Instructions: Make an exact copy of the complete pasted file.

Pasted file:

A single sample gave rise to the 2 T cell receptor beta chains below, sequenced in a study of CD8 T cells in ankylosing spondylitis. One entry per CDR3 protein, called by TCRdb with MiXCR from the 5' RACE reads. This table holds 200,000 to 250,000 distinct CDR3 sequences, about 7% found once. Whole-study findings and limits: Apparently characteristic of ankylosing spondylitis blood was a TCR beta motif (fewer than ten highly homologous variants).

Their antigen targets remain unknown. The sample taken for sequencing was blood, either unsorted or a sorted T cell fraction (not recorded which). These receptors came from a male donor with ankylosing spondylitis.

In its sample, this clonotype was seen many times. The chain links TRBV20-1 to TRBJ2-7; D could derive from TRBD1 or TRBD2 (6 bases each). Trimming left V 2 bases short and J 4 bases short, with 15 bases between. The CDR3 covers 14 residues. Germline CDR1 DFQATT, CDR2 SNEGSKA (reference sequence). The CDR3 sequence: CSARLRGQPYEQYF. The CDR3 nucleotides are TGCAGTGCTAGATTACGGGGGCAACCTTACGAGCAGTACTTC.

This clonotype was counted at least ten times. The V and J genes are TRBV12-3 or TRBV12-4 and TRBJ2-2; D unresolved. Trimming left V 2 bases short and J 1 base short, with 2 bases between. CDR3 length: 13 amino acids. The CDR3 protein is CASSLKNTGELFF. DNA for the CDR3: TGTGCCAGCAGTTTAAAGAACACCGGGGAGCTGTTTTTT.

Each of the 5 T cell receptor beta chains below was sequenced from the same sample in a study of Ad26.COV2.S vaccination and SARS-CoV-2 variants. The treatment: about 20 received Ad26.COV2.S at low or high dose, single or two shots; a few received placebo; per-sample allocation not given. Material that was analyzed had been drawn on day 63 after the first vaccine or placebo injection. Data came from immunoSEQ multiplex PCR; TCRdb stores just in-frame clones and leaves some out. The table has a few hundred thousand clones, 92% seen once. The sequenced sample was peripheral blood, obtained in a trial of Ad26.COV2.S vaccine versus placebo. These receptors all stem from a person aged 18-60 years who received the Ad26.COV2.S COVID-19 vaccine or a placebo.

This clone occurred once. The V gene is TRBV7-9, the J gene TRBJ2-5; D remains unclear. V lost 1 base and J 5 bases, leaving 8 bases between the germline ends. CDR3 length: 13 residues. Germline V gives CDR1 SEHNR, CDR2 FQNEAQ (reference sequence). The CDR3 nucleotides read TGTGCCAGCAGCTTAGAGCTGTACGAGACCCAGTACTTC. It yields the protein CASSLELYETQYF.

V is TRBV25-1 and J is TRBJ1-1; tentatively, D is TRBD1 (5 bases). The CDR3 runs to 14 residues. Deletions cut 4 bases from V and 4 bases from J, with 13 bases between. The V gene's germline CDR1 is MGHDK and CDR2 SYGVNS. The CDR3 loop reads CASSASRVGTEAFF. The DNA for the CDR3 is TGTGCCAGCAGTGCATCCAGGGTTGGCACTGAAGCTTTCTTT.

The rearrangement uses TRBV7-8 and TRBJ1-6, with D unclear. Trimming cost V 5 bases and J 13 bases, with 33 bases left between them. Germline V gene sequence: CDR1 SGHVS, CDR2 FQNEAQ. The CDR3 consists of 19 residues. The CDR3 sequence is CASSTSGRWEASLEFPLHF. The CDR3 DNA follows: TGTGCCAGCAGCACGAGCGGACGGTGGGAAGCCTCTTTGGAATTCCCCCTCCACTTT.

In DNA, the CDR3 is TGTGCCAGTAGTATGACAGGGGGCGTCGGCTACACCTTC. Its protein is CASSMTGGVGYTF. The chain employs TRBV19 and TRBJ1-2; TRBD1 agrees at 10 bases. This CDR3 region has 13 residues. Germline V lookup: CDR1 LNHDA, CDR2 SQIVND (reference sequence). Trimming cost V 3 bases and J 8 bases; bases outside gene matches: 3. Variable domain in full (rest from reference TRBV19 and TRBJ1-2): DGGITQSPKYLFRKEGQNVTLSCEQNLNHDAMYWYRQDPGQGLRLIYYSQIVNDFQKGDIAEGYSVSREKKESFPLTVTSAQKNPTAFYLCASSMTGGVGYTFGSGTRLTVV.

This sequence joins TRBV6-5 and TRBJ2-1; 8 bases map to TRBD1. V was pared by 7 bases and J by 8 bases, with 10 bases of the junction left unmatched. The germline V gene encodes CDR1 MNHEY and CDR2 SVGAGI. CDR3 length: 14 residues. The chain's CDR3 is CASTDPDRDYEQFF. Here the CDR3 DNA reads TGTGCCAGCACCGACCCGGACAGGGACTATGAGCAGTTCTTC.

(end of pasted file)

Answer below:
A single sample gave rise to the 2 T cell receptor beta chains below, sequenced in a study of CD8 T cells in ankylosing spondylitis. One entry per CDR3 protein, called by TCRdb with MiXCR from the 5' RACE reads. This table holds 200,000 to 250,000 distinct CDR3 sequences, about 7% found once. Whole-study findings and limits: Apparently characteristic of ankylosing spondylitis blood was a TCR beta motif (fewer than ten highly homologous variants).

Their antigen targets remain unknown. The sample taken for sequencing was blood, either unsorted or a sorted T cell fraction (not recorded which). These receptors came from a male donor with ankylosing spondylitis.

In its sample, this clonotype was seen many times. The chain links TRBV20-1 to TRBJ2-7; D could derive from TRBD1 or TRBD2 (6 bases each). Trimming left V 2 bases short and J 4 bases short, with 15 bases between. The CDR3 covers 14 residues. Germline CDR1 DFQATT, CDR2 SNEGSKA (reference sequence). The CDR3 sequence: CSARLRGQPYEQYF. The CDR3 nucleotides are TGCAGTGCTAGATTACGGGGGCAACCTTACGAGCAGTACTTC.

This clonotype was counted at least ten times. The V and J genes are TRBV12-3 or TRBV12-4 and TRBJ2-2; D unresolved. Trimming left V 2 bases short and J 1 base short, with 2 bases between. CDR3 length: 13 amino acids. The CDR3 protein is CASSLKNTGELFF. DNA for the CDR3: TGTGCCAGCAGTTTAAAGAACACCGGGGAGCTGTTTTTT.

Each of the 5 T cell receptor beta chains below was sequenced from the same sample in a study of Ad26.COV2.S vaccination and SARS-CoV-2 variants. The treatment: about 20 received Ad26.COV2.S at low or high dose, single or two shots; a few received placebo; per-sample allocation not given. Material that was analyzed had been drawn on day 63 after the first vaccine or placebo injection. Data came from immunoSEQ multiplex PCR; TCRdb stores just in-frame clones and leaves some out. The table has a few hundred thousand clones, 92% seen once. The sequenced sample was peripheral blood, obtained in a trial of Ad26.COV2.S vaccine versus placebo. These receptors all stem from a person aged 18-60 years who received the Ad26.COV2.S COVID-19 vaccine or a placebo.

This clone occurred once. The V gene is TRBV7-9, the J gene TRBJ2-5; D remains unclear. V lost 1 base and J 5 bases, leaving 8 bases between the germline ends. CDR3 length: 13 residues. Germline V gives CDR1 SEHNR, CDR2 FQNEAQ (reference sequence). The CDR3 nucleotides read TGTGCCAGCAGCTTAGAGCTGTACGAGACCCAGTACTTC. It yields the protein CASSLELYETQYF.

V is TRBV25-1 and J is TRBJ1-1; tentatively, D is TRBD1 (5 bases). The CDR3 runs to 14 residues. Deletions cut 4 bases from V and 4 bases from J, with 13 bases between. The V gene's germline CDR1 is MGHDK and CDR2 SYGVNS. The CDR3 loop reads CASSASRVGTEAFF. The DNA for the CDR3 is TGTGCCAGCAGTGCATCCAGGGTTGGCACTGAAGCTTTCTTT.

The rearrangement uses TRBV7-8 and TRBJ1-6, with D unclear. Trimming cost V 5 bases and J 13 bases, with 33 bases left between them. Germline V gene sequence: CDR1 SGHVS, CDR2 FQNEAQ. The CDR3 consists of 19 residues. The CDR3 sequence is CASSTSGRWEASLEFPLHF. The CDR3 DNA follows: TGTGCCAGCAGCACGAGCGGACGGTGGGAAGCCTCTTTGGAATTCCCCCTCCACTTT.

In DNA, the CDR3 is TGTGCCAGTAGTATGACAGGGGGCGTCGGCTACACCTTC. Its protein is CASSMTGGVGYTF. The chain employs TRBV19 and TRBJ1-2; TRBD1 agrees at 10 bases. This CDR3 region has 13 residues. Germline V lookup: CDR1 LNHDA, CDR2 SQIVND (reference sequence). Trimming cost V 3 bases and J 8 bases; bases outside gene matches: 3. Variable domain in full (rest from reference TRBV19 and TRBJ1-2): DGGITQSPKYLFRKEGQNVTLSCEQNLNHDAMYWYRQDPGQGLRLIYYSQIVNDFQKGDIAEGYSVSREKKESFPLTVTSAQKNPTAFYLCASSMTGGVGYTFGSGTRLTVV.

This sequence joins TRBV6-5 and TRBJ2-1; 8 bases map to TRBD1. V was pared by 7 bases and J by 8 bases, with 10 bases of the junction left unmatched. The germline V gene encodes CDR1 MNHEY and CDR2 SVGAGI. CDR3 length: 14 residues. The chain's CDR3 is CASTDPDRDYEQFF. Here the CDR3 DNA reads TGTGCCAGCACCGACCCGGACAGGGACTATGAGCAGTTCTTC.